Gwangjang is also a short walk away from Dongdaemun Market (they were famously separated into two separate markets in the mid-1960s). Pretty convenient, I would say to be able to easily check out both markets in a single night.
Jongno 5-ga Station (Subway Line 1). Take exit 7.
Euljiro 4-ga Station (Subway Lines 2, 5). Take exit 4
5. Noryangjin Fish Market
I would perhaps call this Korea’s answer to the Tsukiji fish market. Noryangjin is a lively, chaotic, wet fish and seafood market. If you’re looking for some of the freshest seafood in Korea at an affordable price, Noryangjin Fish Market is definitely a highlight.
Overhead view of Noryangjin Fish Market in Seoul. Greg took me here for my birthday and let me choose any fish I wanted.
A Bird’s Eye View of Noryangjin / Source: Marie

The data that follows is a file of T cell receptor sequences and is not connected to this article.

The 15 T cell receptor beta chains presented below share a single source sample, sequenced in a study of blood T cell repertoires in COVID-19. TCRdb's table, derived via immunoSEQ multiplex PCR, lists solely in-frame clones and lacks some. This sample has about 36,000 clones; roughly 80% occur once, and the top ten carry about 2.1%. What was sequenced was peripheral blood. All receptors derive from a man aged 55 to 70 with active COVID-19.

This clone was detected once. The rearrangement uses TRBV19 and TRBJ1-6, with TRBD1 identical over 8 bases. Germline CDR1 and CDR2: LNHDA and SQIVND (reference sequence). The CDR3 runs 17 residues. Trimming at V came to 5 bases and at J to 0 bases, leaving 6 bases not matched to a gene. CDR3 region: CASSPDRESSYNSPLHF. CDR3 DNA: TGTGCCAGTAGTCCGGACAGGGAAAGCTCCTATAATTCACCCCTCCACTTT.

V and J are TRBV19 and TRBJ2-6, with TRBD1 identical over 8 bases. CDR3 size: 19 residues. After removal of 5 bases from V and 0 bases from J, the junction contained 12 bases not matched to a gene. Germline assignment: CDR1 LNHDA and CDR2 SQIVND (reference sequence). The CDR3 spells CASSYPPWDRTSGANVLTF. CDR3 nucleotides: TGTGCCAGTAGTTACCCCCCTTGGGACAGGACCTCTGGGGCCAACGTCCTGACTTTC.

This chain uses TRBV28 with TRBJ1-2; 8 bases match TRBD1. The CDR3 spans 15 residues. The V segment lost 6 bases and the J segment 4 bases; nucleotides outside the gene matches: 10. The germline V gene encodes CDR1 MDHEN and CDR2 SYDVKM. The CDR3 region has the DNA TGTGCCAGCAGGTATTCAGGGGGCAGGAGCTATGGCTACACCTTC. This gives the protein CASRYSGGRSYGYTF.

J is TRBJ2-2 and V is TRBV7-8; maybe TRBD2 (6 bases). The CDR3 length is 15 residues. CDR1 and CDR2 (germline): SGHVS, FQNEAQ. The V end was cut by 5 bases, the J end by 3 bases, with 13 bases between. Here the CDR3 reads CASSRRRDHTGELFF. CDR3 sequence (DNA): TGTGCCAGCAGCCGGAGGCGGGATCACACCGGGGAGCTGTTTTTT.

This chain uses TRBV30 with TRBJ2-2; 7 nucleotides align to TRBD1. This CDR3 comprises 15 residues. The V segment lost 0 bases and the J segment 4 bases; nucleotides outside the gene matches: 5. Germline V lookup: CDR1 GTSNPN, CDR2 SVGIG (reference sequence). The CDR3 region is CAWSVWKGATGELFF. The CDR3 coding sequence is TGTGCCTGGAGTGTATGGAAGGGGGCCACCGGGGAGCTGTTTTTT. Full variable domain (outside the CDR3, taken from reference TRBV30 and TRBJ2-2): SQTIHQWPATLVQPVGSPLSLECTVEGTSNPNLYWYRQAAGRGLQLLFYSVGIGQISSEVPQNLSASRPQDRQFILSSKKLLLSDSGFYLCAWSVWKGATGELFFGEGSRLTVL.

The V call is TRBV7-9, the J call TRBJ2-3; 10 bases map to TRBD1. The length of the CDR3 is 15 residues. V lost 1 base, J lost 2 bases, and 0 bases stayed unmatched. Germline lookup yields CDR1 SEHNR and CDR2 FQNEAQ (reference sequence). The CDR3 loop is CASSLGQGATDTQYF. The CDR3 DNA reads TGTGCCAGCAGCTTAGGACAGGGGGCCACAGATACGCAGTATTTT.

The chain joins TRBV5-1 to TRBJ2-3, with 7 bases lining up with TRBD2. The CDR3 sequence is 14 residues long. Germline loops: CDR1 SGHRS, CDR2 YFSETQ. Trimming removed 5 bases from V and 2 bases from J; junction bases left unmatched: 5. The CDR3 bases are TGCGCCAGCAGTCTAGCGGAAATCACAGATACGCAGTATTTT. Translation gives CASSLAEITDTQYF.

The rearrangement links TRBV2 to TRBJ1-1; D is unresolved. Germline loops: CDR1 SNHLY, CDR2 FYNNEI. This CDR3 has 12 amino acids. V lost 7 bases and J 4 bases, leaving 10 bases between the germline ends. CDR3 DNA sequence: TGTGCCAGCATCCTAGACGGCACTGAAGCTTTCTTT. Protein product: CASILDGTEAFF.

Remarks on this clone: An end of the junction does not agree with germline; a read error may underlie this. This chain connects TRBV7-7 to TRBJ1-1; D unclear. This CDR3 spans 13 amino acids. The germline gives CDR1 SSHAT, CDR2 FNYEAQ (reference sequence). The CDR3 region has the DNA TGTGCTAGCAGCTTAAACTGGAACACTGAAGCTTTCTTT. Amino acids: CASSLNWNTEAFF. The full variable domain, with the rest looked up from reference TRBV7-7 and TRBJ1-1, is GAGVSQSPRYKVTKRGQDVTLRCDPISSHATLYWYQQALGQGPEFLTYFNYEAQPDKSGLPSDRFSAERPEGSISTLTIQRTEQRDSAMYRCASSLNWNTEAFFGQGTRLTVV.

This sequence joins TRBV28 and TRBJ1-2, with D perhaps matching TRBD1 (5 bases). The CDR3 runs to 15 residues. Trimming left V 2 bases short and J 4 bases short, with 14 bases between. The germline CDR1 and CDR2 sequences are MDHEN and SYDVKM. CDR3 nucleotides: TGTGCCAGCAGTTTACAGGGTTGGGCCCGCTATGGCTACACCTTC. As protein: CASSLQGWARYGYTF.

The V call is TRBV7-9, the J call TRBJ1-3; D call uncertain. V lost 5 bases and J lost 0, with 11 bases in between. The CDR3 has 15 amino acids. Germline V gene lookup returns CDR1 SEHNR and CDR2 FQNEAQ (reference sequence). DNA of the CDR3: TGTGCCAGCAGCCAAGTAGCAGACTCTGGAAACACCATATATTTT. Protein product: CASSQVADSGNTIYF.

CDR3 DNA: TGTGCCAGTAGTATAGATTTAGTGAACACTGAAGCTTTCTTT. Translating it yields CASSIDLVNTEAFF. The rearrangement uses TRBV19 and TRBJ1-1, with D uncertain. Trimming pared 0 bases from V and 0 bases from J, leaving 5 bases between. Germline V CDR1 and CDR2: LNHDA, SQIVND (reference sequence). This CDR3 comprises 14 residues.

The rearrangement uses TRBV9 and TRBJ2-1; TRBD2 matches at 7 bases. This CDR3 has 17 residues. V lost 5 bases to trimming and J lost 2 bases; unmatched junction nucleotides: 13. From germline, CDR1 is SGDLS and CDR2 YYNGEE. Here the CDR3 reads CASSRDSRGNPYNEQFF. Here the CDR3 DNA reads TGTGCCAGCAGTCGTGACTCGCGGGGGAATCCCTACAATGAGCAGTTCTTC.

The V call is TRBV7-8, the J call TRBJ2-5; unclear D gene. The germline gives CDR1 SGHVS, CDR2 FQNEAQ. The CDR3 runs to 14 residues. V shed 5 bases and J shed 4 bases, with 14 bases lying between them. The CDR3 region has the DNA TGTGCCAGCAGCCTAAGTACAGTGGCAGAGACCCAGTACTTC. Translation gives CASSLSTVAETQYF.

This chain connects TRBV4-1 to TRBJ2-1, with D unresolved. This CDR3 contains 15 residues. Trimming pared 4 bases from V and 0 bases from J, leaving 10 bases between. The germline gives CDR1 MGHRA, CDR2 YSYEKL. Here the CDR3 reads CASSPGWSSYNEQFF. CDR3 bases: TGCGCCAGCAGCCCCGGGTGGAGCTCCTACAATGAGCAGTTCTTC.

Most locals come here for hwe, which most call Korean sashimi. Raw, fresh fish is thinly sliced and served with a gochujang (hot pepper paste) dipping sauce. Also keep a lookout for premium seafood like lobster, king crab and abalone. The prices you’ll get for them here is virtually unrivalled, especially if you’re willing (and able) to bargain for it.
Fresh Seafood on Display at Noryangjin / Source: Jirka Matousek
If you’re only intending to visit and not bring with your bags of raw seafood, don’t fret! Noryangjin has many restaurants on its other floors that can expertly prepare the seafood that you’ve just purchased for a reasonable price.
While Noryangjin Fish Market is open 24/7, their famous fish auction happens at about 3 a.m., so be sure to set your alarms if you want to catch this!
Noryangjin Station (Lines 1 and 9)
With some of the most unique (and impressively large) night markets in the world, you’re missing out if your tour of Seoul ends at 7pm! Get some coffee in you and explore all that Seoul has to offer after the sun sets. I recommend staying at the Sotetsu Hotels The Splaisir Seoul Dongdaemun. It’s pretty affordable and walking distance from both Dongdaemun and Gwangjang Market.